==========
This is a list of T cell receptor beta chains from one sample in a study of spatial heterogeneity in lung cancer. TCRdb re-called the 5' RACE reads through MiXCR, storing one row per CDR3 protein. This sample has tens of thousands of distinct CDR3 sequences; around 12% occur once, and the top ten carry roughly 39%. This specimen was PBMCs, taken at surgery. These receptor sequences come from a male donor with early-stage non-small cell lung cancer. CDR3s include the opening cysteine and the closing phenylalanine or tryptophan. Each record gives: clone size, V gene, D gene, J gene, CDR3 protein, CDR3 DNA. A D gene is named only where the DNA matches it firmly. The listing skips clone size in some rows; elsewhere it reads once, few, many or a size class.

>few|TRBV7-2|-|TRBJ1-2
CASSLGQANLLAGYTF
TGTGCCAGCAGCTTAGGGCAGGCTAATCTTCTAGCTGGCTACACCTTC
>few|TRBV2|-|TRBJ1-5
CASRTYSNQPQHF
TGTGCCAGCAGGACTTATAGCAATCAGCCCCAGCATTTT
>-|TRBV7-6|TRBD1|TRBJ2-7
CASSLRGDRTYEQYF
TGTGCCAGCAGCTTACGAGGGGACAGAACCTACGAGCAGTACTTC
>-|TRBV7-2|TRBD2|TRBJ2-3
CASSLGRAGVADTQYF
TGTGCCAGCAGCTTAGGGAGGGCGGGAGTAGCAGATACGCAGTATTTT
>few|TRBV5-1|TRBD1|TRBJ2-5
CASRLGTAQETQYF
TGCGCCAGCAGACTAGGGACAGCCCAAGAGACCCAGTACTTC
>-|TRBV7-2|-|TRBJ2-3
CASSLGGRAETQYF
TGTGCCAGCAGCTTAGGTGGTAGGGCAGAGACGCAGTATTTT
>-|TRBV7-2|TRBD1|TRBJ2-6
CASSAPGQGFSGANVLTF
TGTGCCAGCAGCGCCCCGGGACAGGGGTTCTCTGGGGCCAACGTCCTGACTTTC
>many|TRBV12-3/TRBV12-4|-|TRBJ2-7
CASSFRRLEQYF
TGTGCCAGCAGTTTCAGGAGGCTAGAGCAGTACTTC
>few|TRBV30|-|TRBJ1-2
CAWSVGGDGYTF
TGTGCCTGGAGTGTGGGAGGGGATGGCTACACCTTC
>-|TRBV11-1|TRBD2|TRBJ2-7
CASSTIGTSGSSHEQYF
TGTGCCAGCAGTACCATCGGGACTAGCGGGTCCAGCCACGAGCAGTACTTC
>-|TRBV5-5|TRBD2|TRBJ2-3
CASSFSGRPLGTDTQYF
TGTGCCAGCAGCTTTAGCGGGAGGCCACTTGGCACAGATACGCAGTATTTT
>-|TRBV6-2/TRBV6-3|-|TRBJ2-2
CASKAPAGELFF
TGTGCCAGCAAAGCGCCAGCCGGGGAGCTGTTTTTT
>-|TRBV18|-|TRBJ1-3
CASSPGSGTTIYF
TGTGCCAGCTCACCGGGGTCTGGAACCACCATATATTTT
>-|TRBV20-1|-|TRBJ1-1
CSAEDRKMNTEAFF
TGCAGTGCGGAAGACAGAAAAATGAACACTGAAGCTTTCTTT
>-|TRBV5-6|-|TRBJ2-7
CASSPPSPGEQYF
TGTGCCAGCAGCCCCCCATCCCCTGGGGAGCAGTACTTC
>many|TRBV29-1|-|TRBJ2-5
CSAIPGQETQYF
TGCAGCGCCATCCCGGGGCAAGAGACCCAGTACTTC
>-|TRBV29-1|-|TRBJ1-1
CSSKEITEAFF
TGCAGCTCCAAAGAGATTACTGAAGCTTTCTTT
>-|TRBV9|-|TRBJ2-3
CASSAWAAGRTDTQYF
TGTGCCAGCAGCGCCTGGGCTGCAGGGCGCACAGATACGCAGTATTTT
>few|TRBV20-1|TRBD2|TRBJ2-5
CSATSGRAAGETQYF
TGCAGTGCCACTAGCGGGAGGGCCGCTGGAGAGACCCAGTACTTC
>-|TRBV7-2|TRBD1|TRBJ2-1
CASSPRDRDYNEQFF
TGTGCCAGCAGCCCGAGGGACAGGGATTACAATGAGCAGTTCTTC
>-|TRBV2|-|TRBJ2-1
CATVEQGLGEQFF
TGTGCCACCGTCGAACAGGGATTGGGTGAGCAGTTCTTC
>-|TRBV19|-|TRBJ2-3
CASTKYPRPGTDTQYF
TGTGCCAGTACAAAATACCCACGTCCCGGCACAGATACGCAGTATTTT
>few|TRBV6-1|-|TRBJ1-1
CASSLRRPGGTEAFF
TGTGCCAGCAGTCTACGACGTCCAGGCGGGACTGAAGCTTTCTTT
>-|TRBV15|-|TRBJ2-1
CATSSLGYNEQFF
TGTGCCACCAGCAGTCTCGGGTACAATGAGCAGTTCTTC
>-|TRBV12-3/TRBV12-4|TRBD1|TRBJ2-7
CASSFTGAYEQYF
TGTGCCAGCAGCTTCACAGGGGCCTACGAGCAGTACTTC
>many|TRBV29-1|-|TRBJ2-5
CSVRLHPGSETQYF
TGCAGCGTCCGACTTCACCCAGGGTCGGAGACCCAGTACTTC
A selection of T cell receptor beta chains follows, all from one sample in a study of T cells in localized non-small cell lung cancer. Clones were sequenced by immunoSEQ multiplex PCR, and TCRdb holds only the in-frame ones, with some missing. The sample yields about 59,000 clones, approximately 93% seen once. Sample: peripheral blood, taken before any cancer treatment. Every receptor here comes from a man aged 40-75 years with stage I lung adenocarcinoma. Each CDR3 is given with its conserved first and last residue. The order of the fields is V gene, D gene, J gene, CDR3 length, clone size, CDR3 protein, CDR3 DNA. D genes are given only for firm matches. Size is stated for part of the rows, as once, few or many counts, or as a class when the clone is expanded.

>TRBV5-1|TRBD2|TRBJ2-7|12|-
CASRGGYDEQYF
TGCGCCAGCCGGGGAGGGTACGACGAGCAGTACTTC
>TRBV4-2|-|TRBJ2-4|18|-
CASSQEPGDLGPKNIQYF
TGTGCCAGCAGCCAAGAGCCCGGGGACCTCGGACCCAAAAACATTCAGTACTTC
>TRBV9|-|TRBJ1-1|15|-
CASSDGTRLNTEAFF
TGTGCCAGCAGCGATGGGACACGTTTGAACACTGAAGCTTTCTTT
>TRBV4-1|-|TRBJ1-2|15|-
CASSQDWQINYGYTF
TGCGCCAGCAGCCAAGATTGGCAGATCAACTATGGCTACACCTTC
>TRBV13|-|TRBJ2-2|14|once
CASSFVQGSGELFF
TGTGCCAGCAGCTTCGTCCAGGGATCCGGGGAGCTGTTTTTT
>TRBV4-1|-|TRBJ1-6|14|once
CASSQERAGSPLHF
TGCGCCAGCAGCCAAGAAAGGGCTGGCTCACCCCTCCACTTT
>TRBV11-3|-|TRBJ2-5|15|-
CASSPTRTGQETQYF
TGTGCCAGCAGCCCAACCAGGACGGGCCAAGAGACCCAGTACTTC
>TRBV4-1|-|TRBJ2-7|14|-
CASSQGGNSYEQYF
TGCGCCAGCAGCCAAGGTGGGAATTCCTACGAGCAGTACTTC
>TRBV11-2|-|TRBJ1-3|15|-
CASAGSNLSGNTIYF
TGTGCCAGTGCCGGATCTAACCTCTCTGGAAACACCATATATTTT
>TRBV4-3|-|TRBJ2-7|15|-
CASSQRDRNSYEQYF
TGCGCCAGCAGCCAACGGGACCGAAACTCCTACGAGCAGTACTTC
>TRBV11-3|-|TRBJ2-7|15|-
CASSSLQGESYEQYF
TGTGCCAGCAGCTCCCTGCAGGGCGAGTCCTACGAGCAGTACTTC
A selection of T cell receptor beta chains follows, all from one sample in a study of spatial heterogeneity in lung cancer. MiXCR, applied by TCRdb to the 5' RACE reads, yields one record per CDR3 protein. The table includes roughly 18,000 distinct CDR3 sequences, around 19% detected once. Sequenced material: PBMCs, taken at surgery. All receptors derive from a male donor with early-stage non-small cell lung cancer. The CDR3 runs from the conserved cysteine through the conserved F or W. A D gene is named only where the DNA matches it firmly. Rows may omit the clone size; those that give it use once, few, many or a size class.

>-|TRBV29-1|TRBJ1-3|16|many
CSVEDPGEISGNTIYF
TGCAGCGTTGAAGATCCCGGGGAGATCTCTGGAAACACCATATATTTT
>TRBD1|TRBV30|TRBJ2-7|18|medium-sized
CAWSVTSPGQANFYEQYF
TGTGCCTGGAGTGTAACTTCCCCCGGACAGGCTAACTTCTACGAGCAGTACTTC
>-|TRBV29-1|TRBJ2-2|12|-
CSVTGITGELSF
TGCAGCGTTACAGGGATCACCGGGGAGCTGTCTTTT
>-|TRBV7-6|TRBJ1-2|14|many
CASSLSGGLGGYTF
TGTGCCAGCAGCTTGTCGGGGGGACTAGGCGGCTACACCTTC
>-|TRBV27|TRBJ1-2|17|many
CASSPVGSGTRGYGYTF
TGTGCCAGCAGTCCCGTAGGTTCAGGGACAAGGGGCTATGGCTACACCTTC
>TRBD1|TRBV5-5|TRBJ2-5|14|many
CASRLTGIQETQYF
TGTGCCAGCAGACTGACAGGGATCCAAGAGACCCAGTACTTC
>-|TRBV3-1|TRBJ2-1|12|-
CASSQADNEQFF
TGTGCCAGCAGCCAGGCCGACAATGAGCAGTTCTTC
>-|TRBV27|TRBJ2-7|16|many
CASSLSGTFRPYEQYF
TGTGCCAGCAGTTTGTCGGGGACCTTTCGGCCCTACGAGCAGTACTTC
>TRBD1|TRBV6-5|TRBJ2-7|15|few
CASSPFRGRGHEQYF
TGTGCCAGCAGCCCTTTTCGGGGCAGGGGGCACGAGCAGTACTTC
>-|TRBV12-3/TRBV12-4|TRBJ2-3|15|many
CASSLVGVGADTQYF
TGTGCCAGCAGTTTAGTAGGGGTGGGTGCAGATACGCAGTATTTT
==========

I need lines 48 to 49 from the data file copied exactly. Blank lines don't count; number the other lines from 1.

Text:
CSAIPGQETQYF
TGCAGCGCCATCCCGGGGCAAGAGACCCAGTACTTC